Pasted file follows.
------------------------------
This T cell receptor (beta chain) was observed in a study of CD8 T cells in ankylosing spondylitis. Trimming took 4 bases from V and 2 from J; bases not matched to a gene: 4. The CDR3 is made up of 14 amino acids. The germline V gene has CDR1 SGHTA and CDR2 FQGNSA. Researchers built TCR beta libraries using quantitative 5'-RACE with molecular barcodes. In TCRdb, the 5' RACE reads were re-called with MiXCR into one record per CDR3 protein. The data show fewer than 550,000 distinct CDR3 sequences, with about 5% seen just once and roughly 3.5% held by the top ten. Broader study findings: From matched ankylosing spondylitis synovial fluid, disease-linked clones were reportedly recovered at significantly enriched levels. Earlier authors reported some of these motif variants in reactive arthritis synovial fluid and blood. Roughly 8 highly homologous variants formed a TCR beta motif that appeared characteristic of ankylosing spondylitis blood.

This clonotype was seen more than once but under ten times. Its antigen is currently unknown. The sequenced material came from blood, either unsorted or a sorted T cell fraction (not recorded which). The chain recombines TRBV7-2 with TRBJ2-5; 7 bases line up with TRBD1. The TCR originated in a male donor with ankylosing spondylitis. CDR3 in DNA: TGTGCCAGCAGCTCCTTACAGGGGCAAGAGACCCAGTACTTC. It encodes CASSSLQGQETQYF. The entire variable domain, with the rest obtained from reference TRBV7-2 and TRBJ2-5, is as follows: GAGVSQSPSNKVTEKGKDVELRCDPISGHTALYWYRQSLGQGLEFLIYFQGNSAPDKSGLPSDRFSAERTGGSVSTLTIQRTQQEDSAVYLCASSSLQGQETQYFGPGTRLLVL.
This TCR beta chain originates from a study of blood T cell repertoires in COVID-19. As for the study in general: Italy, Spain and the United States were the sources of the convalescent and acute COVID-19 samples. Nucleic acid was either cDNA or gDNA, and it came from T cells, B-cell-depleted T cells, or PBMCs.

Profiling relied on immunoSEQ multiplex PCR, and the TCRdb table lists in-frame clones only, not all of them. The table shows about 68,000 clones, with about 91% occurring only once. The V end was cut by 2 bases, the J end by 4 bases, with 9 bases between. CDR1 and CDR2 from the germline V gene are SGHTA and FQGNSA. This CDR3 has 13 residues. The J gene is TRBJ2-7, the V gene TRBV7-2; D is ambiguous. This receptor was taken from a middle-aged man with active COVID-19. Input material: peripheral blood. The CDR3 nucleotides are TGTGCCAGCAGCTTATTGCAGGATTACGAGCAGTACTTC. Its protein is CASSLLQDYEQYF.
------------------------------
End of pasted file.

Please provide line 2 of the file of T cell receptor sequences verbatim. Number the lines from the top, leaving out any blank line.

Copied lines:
This clonotype was seen more than once but under ten times. Its antigen is currently unknown. The sequenced material came from blood, either unsorted or a sorted T cell fraction (not recorded which). The chain recombines TRBV7-2 with TRBJ2-5; 7 bases line up with TRBD1. The TCR originated in a male donor with ankylosing spondylitis. CDR3 in DNA: TGTGCCAGCAGCTCCTTACAGGGGCAAGAGACCCAGTACTTC. It encodes CASSSLQGQETQYF. The entire variable domain, with the rest obtained from reference TRBV7-2 and TRBJ2-5, is as follows: GAGVSQSPSNKVTEKGKDVELRCDPISGHTALYWYRQSLGQGLEFLIYFQGNSAPDKSGLPSDRFSAERTGGSVSTLTIQRTQQEDSAVYLCASSSLQGQETQYFGPGTRLLVL.